Ingrebourne Valley will be responsible for getting rid of two million cubic metres of spoil from the excavation of the twin bore tunnels that Highways England hopes to build under the Thames to the east of London.
The scope of works will require Essex-based Ingrebourne Valley to take delivery of spoil from the working area on the north bank of the Thames. It will be required to provide transportation from the working area to its proposed disposal site.
The bidding process identified only one interested supplier who was able to demonstrate their capabilities and relevant skill and experience in performing the required services in a manner that was compliant with the likely obligations of the development consent order.
The £6bn Lower Thames Crossing project comprises two bored tunnels beneath the River Thames with interconnecting link roads to the M25, A13 and A2. At 16 metres in diameter, the tunnels will be some of the largest bored tunnels in the world. And at 2.4 miles each, the tunnels will be the longest in the country.
Highways England tested the market for interest by way of a prior information notice (PIN 2020/S 027-063332).
Eight companies expressed an interest in the PIN, and all were invited to participate in a one-to-one meeting to identify whether they could offer a credible technical solution to satisfy the scope requirements and associated constraints of the procurement under a signed non-disclosure agreement.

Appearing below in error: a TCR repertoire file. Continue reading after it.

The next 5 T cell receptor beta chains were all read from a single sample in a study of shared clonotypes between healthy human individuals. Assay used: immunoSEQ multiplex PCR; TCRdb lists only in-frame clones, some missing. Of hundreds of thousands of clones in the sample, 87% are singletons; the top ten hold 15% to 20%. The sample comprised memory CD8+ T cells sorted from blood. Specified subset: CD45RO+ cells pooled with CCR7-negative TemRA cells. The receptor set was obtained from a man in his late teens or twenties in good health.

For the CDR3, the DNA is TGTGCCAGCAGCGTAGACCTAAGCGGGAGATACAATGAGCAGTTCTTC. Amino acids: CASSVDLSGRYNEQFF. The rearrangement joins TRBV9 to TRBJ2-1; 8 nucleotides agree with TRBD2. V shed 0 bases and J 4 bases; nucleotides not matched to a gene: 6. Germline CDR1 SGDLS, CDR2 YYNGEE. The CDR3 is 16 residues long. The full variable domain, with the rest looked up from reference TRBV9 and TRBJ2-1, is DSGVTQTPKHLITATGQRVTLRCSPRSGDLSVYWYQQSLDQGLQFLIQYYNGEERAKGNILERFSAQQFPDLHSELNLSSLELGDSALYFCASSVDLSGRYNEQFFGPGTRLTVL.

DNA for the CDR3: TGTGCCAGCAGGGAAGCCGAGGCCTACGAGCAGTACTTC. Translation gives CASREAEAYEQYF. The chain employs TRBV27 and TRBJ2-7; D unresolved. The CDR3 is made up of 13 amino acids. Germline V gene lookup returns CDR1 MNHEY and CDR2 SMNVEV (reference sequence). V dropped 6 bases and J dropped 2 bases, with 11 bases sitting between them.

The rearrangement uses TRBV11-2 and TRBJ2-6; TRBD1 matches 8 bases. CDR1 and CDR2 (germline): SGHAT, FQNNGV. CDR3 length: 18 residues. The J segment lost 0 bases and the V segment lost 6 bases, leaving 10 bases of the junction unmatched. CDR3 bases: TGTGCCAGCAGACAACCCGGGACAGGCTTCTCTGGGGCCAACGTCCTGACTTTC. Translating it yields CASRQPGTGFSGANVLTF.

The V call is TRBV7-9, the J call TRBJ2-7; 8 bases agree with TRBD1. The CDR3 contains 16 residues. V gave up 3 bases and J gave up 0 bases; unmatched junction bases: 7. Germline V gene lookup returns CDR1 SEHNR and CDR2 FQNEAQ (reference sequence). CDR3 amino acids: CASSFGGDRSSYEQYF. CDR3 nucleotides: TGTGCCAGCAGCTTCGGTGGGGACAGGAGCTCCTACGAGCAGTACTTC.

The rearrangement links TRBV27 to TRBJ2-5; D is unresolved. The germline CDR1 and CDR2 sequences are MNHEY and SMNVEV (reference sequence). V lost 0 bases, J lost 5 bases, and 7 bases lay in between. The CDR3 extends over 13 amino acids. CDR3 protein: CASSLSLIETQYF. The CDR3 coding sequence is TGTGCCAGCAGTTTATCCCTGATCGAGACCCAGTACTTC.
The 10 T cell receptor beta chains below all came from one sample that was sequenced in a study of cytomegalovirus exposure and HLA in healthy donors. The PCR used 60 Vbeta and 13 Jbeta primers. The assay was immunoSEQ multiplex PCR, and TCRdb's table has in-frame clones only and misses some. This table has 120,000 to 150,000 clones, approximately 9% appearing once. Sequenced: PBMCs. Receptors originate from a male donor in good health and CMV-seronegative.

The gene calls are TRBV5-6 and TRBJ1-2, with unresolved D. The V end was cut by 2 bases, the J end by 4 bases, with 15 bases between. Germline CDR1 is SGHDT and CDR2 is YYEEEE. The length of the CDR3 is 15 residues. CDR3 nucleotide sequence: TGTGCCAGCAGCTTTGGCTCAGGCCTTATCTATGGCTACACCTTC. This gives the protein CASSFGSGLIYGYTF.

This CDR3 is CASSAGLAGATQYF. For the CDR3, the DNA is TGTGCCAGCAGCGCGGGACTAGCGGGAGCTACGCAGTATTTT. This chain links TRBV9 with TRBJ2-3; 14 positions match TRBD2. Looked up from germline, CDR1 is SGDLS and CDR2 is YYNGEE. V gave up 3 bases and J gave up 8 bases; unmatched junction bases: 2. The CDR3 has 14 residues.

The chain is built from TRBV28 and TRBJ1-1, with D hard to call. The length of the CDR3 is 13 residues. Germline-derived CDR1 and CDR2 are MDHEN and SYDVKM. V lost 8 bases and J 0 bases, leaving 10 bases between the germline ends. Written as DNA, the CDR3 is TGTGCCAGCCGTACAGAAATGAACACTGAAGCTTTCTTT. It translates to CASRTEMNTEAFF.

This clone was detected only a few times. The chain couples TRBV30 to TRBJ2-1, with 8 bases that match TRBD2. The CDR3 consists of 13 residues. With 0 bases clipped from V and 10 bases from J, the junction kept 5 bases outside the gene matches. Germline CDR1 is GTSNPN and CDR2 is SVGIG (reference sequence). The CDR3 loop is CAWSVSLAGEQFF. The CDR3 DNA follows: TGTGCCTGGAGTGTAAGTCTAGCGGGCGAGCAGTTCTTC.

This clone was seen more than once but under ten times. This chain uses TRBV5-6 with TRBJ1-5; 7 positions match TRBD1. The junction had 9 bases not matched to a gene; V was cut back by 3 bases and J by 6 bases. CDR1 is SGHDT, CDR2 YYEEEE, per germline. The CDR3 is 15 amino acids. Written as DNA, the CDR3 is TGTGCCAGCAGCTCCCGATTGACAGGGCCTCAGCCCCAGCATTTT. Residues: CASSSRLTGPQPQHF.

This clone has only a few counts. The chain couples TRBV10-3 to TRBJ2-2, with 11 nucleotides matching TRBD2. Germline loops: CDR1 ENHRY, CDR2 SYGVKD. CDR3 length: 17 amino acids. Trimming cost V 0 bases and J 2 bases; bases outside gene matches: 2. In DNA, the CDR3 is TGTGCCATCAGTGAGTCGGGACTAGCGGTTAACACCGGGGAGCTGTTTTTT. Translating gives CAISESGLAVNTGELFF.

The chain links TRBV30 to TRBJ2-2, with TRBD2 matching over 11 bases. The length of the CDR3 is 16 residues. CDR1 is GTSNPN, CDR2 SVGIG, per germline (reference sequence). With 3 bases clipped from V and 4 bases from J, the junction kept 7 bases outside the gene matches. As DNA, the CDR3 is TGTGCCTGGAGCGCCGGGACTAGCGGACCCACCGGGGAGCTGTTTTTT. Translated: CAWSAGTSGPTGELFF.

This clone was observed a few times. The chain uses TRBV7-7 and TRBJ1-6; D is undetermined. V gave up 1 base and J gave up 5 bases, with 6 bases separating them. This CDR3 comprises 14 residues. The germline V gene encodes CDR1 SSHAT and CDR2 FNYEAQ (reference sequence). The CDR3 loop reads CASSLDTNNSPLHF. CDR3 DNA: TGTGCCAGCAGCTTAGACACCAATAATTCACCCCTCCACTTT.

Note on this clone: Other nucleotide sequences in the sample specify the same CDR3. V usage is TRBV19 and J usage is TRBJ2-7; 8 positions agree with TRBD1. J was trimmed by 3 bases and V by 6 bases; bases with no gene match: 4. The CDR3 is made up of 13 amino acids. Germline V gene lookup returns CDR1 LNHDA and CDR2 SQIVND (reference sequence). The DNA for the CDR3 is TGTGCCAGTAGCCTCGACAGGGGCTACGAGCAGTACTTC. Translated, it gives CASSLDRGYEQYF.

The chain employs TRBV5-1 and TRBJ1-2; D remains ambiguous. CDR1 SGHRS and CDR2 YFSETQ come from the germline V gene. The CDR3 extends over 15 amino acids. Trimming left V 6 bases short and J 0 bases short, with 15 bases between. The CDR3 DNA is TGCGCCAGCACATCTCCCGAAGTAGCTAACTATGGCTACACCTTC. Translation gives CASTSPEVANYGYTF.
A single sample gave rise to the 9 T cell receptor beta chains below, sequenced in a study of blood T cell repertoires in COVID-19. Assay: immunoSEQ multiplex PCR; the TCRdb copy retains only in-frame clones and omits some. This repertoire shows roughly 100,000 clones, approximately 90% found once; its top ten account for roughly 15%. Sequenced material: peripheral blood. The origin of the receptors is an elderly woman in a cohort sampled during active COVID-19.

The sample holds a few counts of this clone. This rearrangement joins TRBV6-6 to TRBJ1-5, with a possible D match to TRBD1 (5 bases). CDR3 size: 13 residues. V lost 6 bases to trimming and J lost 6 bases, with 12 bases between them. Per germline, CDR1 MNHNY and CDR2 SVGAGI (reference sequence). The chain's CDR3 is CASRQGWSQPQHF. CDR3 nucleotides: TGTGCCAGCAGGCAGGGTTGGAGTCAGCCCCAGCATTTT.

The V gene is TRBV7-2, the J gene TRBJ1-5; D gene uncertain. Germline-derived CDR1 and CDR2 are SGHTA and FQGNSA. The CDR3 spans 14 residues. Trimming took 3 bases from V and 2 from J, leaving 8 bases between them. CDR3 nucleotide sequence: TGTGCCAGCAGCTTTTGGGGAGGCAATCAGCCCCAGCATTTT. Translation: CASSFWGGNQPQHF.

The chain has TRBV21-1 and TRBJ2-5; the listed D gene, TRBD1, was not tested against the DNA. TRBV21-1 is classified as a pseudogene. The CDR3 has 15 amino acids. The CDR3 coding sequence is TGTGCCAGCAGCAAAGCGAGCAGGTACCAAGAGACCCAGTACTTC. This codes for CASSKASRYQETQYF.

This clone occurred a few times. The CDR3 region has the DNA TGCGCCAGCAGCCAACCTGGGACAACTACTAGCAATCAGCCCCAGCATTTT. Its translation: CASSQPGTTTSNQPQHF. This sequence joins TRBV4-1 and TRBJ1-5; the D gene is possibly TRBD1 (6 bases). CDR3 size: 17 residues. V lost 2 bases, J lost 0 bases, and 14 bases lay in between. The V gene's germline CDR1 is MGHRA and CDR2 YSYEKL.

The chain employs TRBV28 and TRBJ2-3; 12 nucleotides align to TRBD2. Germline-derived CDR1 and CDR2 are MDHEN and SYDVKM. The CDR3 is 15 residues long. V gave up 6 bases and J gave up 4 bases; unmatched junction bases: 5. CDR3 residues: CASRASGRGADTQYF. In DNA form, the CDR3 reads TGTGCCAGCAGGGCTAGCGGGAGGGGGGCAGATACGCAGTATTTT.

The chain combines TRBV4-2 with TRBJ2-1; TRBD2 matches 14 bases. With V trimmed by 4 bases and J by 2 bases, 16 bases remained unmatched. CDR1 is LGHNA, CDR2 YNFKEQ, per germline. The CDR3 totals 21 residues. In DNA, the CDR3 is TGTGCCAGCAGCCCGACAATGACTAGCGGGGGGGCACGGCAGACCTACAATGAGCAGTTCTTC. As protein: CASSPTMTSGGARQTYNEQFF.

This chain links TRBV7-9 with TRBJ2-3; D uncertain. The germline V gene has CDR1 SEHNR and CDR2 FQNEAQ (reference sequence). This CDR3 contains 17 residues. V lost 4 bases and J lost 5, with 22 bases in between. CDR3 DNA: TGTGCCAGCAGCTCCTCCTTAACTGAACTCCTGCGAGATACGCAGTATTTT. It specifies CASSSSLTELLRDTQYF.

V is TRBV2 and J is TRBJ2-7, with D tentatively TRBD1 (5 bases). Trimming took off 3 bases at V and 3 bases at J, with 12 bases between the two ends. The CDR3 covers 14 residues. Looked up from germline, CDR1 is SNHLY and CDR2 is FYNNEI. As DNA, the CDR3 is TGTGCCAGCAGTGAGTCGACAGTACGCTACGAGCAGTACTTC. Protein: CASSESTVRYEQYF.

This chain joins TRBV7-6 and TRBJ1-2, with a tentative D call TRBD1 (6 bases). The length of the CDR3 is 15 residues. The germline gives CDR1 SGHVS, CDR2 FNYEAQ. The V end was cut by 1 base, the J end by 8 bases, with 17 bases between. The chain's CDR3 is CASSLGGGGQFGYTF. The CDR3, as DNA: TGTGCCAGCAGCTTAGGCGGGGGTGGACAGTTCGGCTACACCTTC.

Ingrebourne Valley was the only company to accept an offer of a follow-up meeting, Highways England said. No other supplier responded to Highways England or engaged in detailed dialogue, despite the Highways England offering an extension to the deadline to express an interest in participating.
Ingrebourne Valley also highlighted that it was the only supplier with the required licenses at the site location.
Formal contract award depends on Highways England completing the planning process for the project. It expects to resubmit its application for a development consent order later this year. An application was originally submitted to the Planning Inspectorate in October 2020 but lacked essential details and so had to be withdrawn.